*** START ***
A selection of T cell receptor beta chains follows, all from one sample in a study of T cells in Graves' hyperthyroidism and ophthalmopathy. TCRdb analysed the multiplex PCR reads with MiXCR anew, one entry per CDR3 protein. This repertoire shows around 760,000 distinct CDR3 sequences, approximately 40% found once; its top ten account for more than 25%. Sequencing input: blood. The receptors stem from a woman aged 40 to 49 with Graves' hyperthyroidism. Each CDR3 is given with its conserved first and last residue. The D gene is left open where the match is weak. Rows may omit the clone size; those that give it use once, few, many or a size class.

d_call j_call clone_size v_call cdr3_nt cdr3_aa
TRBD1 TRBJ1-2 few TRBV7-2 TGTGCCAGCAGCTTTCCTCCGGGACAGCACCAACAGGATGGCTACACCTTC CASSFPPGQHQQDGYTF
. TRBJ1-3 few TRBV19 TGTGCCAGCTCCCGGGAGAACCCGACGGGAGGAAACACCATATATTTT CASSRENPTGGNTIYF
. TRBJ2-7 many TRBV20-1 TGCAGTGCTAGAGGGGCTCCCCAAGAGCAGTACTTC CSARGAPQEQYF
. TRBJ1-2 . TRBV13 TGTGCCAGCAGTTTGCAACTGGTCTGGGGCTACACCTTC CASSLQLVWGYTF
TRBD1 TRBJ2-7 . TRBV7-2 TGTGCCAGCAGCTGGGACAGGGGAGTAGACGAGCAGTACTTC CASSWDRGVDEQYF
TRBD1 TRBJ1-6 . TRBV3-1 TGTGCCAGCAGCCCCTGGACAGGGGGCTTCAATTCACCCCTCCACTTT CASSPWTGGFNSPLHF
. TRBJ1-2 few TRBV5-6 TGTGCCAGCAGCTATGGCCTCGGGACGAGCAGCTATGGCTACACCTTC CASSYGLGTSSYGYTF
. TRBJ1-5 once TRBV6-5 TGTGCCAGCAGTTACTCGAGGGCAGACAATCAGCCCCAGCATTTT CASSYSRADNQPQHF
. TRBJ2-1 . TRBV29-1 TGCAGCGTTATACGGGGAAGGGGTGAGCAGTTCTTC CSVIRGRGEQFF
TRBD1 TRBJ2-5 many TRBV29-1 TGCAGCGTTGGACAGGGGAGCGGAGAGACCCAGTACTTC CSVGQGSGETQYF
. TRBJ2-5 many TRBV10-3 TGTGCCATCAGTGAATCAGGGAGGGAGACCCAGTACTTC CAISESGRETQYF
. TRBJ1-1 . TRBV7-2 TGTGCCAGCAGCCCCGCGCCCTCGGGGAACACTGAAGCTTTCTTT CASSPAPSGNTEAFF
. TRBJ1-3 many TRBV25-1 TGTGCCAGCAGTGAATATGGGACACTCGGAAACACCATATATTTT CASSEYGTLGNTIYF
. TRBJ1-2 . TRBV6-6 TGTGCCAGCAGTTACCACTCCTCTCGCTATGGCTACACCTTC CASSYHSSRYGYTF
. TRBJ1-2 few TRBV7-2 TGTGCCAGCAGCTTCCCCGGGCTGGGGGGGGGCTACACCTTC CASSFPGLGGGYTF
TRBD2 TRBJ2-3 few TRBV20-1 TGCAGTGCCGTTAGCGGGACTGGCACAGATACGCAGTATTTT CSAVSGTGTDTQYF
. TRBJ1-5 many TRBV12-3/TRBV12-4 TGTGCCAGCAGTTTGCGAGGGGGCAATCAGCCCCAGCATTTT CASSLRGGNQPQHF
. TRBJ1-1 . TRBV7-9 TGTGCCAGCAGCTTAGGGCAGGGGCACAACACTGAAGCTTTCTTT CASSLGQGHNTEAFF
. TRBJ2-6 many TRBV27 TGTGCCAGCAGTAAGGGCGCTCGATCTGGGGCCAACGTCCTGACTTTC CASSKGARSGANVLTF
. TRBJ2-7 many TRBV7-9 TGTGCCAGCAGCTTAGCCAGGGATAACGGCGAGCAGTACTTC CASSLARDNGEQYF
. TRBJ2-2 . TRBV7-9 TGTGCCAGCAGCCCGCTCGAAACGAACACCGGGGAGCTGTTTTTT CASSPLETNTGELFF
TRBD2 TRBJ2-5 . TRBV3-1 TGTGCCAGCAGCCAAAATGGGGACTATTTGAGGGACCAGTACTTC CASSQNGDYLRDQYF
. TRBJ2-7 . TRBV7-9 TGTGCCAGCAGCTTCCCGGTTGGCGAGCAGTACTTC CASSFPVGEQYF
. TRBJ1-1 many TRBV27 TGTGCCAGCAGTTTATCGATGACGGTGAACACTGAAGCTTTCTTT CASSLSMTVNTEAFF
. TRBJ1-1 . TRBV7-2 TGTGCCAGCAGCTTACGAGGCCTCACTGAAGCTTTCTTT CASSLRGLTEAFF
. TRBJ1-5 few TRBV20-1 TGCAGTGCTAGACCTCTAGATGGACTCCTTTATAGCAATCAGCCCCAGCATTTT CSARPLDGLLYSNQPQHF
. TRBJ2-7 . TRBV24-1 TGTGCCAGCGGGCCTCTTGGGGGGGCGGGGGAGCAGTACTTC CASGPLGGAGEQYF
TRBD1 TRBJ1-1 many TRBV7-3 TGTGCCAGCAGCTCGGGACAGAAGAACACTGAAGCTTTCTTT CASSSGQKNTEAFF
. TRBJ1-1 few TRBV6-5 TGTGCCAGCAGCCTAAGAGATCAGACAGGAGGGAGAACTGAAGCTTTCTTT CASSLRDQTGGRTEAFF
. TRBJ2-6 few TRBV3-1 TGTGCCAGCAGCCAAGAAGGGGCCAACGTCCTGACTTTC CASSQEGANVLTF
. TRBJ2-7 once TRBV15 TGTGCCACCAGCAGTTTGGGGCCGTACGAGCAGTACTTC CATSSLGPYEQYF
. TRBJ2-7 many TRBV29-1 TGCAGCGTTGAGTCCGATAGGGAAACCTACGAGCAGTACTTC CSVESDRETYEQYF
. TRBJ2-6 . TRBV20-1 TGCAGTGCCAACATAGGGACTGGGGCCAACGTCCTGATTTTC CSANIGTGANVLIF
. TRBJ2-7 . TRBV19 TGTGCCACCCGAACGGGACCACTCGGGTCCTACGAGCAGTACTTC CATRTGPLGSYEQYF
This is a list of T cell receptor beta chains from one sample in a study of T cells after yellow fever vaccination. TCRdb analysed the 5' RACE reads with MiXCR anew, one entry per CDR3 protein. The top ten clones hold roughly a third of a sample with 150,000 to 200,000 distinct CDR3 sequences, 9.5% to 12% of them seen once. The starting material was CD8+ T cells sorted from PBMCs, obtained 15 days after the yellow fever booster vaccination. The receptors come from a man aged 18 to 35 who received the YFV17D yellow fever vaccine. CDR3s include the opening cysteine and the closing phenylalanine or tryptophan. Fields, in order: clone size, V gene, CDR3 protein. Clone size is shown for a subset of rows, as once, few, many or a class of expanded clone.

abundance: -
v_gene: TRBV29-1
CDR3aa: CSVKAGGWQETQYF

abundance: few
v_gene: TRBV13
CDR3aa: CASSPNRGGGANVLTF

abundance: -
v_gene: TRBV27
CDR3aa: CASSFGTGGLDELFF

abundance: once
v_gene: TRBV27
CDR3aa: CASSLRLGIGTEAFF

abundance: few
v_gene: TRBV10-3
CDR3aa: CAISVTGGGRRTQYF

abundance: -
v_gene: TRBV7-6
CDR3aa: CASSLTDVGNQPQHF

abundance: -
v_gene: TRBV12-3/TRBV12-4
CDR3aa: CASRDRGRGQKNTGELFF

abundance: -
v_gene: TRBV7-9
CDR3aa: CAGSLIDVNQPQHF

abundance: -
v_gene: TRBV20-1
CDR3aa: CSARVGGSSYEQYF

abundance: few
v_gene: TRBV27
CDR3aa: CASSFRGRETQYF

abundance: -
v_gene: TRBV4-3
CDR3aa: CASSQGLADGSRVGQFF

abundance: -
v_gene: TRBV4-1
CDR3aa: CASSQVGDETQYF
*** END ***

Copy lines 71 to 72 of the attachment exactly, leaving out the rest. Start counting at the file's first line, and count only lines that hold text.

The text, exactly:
abundance: -
v_gene: TRBV4-1